I think I might refine the definition of the argumentum ad imperfectionem somewhat today.  As I alleged the other day, ad imperfectionem fallacy occurs when one asserts that the minor errors in someone's argument may be justifiably exaggerated by opponents of that argument.  So, for instance, minor errors in a legal filing undermine one's entire case, not just those particular claims relevant to those errors.  For, after all, if there are a couple of typos, who knows what other kinds of serious errors there could be.  This, of course, is the response of a crazy person.  But not all crazy is the same, so it's worth it to take a closer look at the crazy.   

On this description, the imperfectionem is a variation of the ignoratio elenchi (IE).  The ignoratio elenchi, sometimes called "missing the point" or–get this–"non sequitur", is a kind of a catch-all category of fallacy: any other basic failure of informal entailment gets thrown in here.  Here, for instance, is the way Patrick Hurley puts it in A Concise Introduction to Logic:

Missing the point illustrates a special form of irrelevance.  This fallacy occurs when the premises of an argument support one particular conclusion, but then a different conclusion, often vaguely related to the correct conclusion, is drawn.


but in some ways it serves as a catchall for arguments that are not clear instances of one or more of the other fallacies.

Textbooks will often use examples of IEs with outrageous conclusions where more moderate ones are available.  So, for instance, given the inevitable shortcomings in weather forecasts, one ought not to listen to them at all.  That's dumb, as weather forecasts are predictions, and predictions can be wrong.  Again, the conclusion of a crazy person.  This conclusion, in that particular example, is driven by the idea that any imperfection, however minor, in the assertions of one party are sufficient to create doubt about that party's entire case.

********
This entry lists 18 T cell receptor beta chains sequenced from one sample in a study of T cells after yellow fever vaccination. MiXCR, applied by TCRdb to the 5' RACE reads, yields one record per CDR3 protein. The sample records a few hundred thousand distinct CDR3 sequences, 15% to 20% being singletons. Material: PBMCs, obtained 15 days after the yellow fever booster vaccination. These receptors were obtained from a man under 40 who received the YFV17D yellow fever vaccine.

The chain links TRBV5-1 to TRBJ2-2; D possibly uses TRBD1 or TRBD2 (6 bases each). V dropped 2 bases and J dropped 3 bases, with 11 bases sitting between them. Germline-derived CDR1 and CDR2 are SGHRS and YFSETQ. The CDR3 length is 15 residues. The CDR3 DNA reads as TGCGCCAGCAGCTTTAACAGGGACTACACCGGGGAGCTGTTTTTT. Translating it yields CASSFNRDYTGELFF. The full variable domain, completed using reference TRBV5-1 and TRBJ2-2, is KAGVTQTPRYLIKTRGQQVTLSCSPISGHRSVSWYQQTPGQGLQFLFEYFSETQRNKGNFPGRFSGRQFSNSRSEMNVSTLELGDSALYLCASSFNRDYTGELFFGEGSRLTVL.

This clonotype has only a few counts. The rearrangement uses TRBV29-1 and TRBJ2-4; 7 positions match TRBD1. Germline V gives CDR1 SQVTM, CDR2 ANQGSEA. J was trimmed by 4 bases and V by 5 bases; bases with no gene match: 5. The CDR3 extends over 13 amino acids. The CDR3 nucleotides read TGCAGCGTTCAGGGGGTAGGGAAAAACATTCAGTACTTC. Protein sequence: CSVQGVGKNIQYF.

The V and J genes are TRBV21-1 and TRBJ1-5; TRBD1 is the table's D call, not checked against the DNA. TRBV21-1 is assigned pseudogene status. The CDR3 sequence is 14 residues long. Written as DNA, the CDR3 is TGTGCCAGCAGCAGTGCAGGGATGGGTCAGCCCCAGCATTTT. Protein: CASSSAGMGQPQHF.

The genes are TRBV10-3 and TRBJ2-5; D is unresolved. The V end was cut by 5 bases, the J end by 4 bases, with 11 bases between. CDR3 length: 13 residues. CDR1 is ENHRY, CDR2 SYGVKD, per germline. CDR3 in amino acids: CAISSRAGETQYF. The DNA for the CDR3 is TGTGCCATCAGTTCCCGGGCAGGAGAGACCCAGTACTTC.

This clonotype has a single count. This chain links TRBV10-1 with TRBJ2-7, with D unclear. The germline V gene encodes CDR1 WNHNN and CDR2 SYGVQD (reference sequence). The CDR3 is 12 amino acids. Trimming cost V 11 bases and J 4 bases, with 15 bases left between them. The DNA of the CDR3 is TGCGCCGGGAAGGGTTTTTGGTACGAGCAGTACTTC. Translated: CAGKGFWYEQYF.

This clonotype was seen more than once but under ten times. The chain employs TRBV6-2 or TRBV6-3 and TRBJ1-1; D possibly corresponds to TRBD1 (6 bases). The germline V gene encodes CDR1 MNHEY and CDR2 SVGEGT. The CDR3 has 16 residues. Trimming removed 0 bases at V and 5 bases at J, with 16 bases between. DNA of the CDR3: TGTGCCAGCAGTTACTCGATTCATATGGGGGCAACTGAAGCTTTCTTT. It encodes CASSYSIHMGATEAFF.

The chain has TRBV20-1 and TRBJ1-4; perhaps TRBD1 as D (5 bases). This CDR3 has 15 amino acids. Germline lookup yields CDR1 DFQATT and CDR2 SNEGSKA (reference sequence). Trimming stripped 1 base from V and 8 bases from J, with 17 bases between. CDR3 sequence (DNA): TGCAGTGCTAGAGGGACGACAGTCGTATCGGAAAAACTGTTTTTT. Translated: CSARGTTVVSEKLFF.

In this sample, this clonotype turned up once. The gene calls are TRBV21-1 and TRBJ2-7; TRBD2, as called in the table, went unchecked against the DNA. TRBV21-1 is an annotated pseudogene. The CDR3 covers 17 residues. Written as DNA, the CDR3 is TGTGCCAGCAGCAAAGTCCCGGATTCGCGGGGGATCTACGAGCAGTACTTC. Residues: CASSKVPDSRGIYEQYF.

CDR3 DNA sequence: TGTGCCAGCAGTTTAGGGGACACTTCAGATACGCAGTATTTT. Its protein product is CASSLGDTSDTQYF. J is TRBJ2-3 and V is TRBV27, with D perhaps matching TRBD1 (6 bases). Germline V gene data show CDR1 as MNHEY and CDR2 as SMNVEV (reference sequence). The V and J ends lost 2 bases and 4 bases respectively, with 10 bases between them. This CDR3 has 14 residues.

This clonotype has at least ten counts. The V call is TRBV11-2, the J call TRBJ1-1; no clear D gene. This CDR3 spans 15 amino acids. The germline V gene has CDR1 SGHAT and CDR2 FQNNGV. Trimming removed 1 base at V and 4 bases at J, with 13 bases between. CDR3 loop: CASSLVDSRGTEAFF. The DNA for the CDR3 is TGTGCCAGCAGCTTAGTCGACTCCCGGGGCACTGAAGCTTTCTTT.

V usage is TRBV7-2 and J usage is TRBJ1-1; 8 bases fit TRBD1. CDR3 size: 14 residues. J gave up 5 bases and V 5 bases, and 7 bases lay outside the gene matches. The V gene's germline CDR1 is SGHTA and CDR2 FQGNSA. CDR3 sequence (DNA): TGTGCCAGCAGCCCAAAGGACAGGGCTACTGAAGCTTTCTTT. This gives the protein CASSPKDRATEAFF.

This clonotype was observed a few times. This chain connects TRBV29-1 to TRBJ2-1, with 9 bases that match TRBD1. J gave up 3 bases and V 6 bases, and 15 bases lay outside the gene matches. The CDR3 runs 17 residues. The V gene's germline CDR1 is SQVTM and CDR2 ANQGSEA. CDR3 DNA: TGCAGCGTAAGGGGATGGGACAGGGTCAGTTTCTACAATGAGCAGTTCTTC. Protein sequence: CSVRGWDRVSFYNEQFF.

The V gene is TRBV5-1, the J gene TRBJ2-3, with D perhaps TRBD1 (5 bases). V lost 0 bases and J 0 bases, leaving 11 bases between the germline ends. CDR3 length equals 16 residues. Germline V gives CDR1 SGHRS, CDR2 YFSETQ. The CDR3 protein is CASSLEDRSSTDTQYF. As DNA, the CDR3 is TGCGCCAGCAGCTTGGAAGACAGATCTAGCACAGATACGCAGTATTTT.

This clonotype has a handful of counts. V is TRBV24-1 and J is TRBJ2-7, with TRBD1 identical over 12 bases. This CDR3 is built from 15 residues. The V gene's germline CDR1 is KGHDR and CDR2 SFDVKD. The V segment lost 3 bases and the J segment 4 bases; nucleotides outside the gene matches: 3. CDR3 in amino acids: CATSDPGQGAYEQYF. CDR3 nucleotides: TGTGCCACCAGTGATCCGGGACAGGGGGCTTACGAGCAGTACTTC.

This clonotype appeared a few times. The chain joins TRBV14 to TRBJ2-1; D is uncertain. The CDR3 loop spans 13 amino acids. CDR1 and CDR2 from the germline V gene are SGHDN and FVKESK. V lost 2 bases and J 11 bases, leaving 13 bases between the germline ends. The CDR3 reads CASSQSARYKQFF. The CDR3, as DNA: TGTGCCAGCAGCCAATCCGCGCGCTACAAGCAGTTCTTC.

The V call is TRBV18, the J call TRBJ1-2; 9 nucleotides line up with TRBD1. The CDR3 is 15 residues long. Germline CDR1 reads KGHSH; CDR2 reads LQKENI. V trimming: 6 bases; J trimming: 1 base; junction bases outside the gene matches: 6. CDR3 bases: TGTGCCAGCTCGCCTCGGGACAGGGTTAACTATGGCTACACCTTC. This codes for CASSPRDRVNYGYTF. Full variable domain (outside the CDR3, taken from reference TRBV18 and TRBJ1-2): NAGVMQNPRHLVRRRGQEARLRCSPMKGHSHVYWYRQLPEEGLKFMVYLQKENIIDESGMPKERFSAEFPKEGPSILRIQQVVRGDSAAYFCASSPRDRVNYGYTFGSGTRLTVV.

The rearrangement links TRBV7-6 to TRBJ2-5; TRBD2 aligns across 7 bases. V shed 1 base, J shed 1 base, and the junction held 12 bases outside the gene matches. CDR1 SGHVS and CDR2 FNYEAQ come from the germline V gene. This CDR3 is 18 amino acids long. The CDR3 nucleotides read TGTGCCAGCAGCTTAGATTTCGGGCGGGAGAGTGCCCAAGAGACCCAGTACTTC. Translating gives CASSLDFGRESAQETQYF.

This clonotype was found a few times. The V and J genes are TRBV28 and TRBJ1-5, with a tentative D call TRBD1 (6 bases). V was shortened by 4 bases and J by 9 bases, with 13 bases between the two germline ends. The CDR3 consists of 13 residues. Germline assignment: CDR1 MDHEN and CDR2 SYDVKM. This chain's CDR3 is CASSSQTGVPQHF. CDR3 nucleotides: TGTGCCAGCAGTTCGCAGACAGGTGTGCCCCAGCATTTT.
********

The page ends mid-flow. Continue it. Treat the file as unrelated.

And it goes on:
I think the argumentum ad imperfectionem is focused on the inference from the relatively minor shortcomings of one side to either (a) the truth of the opposite side (in which case it looks like a false dichotomy) or (b) to the conclusion that no one can really claim to know one's conclusion is true (in which case it looks like an appeal to ignorance) or finally (c) to the conclusion that the opposite side is relatively more justified. 

I can think of examples of all three of these.  But for today, here's an example of (a):

(a) in the minds of many, the various quibbles and revisions involved in the science of global warming justify skepticism of the entire thesis.  Here's an example of that from the Washington Post:

"What's happened here is that there's an industry of climate-change denialists who are trying to make it seem as though you can't trust anything that is between the covers" of the panel's report, said Jeffrey Kargel, a professor at the University of Arizona who studies glaciers. "It's really heartbreaking to see this happen, and to see that the IPCC left themselves open" to being attacked.

That's not an example of an actual argument, as it is a report of someone else's argument.  But people really do make that allegation, unfortunately.

Maybe if I'm motivated I'll find examples of the others later.

9 thoughts on “Refinements”

  1. You're trying to invent a fallacy? 
    The only circumstances in which this would be of benefit to anyone would be a) there is something – logically or dialectically- wrong with the arguments thus presented, b) such arguments occur in the context of a critical discussion, c) they haven't been pinpointed, coined or baptized by anyone before, d) the "fallaciousness" of these arguments does not make them fall under any other category, e) there is something "illicit" or "deceiving" which makes this type of fallacy distinguishable from a 'simple' weak argument. 
    Now, one can understand such ambition, Mr. Hurley’s obscure definition of fallacy being given. Enigmatic as it is (“a fallacy is a defect in an argument that consists in something other than false statements”) it is unlikely that it will serve as a starting point. He says “the term non sequitur (“it does not follow”) is another name for fallacy”. Another name given by who? How is many questions or petitio principii, Aristotle’s surviving fallacies, a non sequitur? How is ad baculum a non sequitur, for that matter?